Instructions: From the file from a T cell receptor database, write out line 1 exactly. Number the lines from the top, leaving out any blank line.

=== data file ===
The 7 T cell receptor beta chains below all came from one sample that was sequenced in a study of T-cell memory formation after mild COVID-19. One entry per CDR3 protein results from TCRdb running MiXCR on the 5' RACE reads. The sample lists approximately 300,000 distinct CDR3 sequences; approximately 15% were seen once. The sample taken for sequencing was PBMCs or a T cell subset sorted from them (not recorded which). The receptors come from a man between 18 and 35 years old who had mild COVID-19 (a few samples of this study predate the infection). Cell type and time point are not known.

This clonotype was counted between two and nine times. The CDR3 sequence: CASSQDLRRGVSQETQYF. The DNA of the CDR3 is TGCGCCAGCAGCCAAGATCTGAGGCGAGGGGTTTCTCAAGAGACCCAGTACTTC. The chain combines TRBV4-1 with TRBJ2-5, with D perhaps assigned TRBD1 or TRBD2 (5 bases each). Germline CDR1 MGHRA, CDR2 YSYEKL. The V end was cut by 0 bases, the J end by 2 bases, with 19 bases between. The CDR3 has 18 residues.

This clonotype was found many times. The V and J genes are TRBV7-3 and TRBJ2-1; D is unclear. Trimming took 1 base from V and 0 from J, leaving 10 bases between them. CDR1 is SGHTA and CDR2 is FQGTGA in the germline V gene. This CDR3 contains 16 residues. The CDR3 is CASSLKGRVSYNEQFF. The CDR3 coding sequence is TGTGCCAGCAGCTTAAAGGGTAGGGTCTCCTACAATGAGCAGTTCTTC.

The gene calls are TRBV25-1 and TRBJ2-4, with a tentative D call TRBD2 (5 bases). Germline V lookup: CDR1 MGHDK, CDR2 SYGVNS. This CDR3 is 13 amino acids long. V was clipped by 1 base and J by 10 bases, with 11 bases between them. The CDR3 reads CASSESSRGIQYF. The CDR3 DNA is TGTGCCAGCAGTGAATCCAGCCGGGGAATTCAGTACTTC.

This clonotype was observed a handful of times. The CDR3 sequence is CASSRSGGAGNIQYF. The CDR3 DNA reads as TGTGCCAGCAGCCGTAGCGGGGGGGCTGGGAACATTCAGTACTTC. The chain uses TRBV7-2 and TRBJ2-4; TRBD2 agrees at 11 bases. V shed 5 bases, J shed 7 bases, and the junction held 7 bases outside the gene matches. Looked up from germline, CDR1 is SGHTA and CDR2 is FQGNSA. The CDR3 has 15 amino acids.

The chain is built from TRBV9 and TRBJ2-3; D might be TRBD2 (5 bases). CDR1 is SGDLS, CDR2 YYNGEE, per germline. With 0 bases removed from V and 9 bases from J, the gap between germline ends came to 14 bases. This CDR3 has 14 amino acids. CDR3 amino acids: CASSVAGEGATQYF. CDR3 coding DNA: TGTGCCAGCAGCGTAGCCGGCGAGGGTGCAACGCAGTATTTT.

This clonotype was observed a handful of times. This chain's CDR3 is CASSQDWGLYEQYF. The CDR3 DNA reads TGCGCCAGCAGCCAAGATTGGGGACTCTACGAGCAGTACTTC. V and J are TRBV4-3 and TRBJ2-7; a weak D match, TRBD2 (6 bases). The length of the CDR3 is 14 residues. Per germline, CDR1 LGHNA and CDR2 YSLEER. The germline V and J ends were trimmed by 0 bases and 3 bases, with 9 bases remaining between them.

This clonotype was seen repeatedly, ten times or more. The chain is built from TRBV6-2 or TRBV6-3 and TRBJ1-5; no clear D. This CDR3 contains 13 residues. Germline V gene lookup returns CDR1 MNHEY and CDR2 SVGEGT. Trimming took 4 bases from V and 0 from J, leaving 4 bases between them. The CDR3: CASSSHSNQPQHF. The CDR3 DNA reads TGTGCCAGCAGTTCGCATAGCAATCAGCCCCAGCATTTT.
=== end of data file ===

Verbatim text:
The 7 T cell receptor beta chains below all came from one sample that was sequenced in a study of T-cell memory formation after mild COVID-19. One entry per CDR3 protein results from TCRdb running MiXCR on the 5' RACE reads. The sample lists approximately 300,000 distinct CDR3 sequences; approximately 15% were seen once. The sample taken for sequencing was PBMCs or a T cell subset sorted from them (not recorded which). The receptors come from a man between 18 and 35 years old who had mild COVID-19 (a few samples of this study predate the infection). Cell type and time point are not known.